Remember the Fingerless Mitts Times 3 project I had in Craft: 10 back in February? Well, now that it’s getting colder, I want to share the tutorials with all of you do stuff! readers! I’m dividing the 3 mitt types into 2 parts, because the first 2 go together – the 2 different recycled sock mitts, shown together below. So I’m just going to cut and paste my original article/tutorial, which was edited and cut down a bit to fit in the magazine… here we go!
I always have cold hands, but being a crafter, photographer, all-around doer of stuff, I feel trapped when my fingers are covered, so fingerless mitts are the perfect solution! Way back in my early knitting years, when I feared patterns and loved fat yarn and quick knits, I developed my super easy, fingerless, shapeless, fat and squishy “ninja mitts,” as I’ve always called them. Then when I dove into recycled crafting I cut up some old socks and came up with a couple versions of sock mitts – which are warmer than you’d think, and super comfortable! All the mitt designs are great for finger mobility, can be pulled up over balled fists for extra warmth, or can be taken off the thumb and pushed back onto wrists for eating or added dexterity. Once you make yourself a pair or three, with all that mitt agility, you will indeed feel like a ninja!
Version 1: No-Sew Sock Mitts
- 1 Pair of socks that won’t unravel easily
- Optional sewing machine or embellishing materials
Step 1: First Cut.
Cut the first sock straight across the ankle, just above the heel (above, left).
Step 2: Cut the Thumbhole.
Try on the footless sock with the end that was the top at your thumb and check where you want the thumbhole to be. For mitts that will keep your hands warmer, put the thumbhole down further from the top; for mitts just meant for wrist-warming, the hole can be closer to the top. Make a small cut – smaller than you think it should be – then try on the mitt to see if you need to make it bigger (below). Make small snips until it fits comfortably.
Step 3: Repeat for second mitt.
Hold the first mitt up to the second sock and repeat the two cuts to match (above, right). If the socks have noticeable seams, keep them on opposite sides of the thumbholes on the two mitts.
Step 4: Optional sewing or embellishment.
4a. This is the “no-sew” version, so this step is completely optional, but if you want to use a pair of socks that will unravel, you can sew a zig zag stitch around the bottoms and thumbholes of each mitt to prevent that from happening (below). If you decide to sew around the mitts to prevent unraveling, it’ll create a cute ruffled edge.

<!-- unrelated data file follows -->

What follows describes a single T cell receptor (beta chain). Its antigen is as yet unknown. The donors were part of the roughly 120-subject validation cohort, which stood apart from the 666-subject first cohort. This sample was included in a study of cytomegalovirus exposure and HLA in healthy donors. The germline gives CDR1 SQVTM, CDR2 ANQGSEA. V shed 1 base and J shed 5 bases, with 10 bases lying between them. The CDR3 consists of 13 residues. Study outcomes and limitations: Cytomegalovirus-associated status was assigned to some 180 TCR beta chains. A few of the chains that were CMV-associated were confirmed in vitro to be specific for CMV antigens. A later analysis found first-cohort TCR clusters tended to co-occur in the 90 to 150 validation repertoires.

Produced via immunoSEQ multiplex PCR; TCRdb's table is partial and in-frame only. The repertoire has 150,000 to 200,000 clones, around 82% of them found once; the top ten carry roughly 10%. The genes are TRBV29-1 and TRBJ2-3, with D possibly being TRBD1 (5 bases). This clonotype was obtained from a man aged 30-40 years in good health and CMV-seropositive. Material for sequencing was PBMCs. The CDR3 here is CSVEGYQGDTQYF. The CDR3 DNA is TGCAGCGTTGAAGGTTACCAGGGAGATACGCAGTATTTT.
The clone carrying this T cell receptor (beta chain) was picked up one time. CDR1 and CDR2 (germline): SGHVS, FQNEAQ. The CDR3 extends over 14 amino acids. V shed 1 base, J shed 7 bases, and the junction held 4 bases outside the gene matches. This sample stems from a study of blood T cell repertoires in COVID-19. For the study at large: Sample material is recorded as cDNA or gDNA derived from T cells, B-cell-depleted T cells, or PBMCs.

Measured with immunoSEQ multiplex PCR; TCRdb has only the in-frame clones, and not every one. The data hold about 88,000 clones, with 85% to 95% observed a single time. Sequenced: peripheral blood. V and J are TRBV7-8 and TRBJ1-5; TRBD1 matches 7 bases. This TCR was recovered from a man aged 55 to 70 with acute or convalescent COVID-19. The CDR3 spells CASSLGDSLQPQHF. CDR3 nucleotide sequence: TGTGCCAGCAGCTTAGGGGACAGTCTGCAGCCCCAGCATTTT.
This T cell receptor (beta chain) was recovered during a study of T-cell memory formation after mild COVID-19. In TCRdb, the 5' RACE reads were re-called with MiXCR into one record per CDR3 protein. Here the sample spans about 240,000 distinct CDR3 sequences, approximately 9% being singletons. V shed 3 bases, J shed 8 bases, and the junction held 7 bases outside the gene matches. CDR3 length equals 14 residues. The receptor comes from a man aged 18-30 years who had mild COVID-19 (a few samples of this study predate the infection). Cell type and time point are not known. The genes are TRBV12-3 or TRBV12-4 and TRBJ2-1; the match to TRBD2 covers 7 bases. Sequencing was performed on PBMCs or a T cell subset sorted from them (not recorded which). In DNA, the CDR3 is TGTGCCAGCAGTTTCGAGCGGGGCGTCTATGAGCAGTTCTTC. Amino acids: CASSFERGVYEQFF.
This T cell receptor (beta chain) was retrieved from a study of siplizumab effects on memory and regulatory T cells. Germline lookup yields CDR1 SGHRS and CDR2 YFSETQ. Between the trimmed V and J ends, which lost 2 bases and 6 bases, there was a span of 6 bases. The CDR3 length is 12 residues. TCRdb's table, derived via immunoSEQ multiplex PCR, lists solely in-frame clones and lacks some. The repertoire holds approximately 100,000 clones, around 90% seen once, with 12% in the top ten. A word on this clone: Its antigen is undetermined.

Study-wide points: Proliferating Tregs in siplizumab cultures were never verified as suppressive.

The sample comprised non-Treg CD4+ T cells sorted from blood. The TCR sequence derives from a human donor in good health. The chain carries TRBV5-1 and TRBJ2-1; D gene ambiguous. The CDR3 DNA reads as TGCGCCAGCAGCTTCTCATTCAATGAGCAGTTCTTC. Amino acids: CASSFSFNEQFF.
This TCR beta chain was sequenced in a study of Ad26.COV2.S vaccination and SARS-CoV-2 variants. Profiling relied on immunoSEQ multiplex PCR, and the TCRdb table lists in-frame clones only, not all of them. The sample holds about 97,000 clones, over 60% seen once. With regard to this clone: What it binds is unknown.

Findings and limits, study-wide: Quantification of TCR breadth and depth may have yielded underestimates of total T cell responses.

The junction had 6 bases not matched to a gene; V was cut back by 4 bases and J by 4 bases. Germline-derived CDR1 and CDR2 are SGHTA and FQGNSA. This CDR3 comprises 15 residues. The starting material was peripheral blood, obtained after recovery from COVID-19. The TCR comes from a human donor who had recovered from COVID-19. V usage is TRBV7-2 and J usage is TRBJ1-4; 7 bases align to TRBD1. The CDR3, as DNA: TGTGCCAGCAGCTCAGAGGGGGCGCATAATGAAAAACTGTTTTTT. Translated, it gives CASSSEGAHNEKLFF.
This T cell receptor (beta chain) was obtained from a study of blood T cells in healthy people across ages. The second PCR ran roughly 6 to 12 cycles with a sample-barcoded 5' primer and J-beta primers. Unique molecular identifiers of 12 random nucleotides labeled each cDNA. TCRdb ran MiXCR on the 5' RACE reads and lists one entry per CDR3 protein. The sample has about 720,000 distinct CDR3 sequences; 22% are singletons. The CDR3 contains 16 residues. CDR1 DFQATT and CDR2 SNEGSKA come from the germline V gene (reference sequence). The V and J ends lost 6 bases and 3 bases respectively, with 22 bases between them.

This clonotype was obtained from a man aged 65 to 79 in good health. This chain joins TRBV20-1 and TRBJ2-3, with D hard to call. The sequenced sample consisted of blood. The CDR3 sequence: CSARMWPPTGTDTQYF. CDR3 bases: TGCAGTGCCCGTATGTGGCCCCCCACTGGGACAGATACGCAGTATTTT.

4b. If you want to dress up your mitts, you can add some decorative buttons, stitching, or other embellishments – be creative! (below)
Version 2: Multi-Sock Mitts
- 2 or more pairs of socks with similar thickness and stretchiness
- Sewing machine with zig zag stitch
I’m showing you how to make a basic 2-sock pair of mitts, but you can use the same concepts to take pieces from several socks and make a crazier set. You can even use the leftover feet from version 1 and incorporate them into some multi-sock mitts!
Step 1: Cut up socks.
Cut each of the socks into 2 or 3 loops, cutting straight across the ankle just above the heel, somewhere in the middle of the ankle, and if the foot is not too worn, cut just below the heel and above the toe. The loops do not need to be the same width, but each sock should be cut symmetrically to its mate. (below) The heels and toes can be tossed in your scrap fabric stash, or the trash. (side note: I made that “diagram” in like 3 seconds because I was under the impression that Craft’s illustrator would re-do it, but they printed mine! I was a little bit horrified when I saw it printed, but now I laugh about it…)
Step 2: Design your mitts.
Put the loops in order, switching between the two different patterns. Your mitts will look best if you use the tops of one pair for the tops of the mitts, and the tops of the other pair for the bottoms. (below, left) If one pair of socks is a bit bigger or stretchier than the other, use that one for the bottoms of the mitts.
Step 3: Sew them up.
3a. Turn the loop second from the bottom inside out and put it over the bottom loop, with the top edges aligned (below, right).
3b. Use a zig zag stitch to sew the loops together around the edge (below, left). The stitching will make a ruffled edge, especially on thinner, stretchier types of socks.
3c. Repeat sewing each loop until the top one (below, right). The fabric will stretch a bit when sewing, but try not to stretch it too much.
Step 4: Create the thumbhole.
Sew the last loop on the same as the others, but leave a hole about 1-1.5 inches wide for the thumbhole. Be sure to lock the ends of this stitch well by sewing back and forth several times since there will be tension on this stitch at the thumb (below, right). If you want to make your mitts extra neat, sew a zig zag stitch around the thumbhole edges.
There you go! I wear these multi-sock mitts all the time! They are warmer than you might think, perfect for autumn days or cool evenings – and easy to take off the thumbs and pull down around wrists as wristwarmers when you don’t want your hands covered. Love them! Coming later this week, part 3: Knit Gradient Mitts!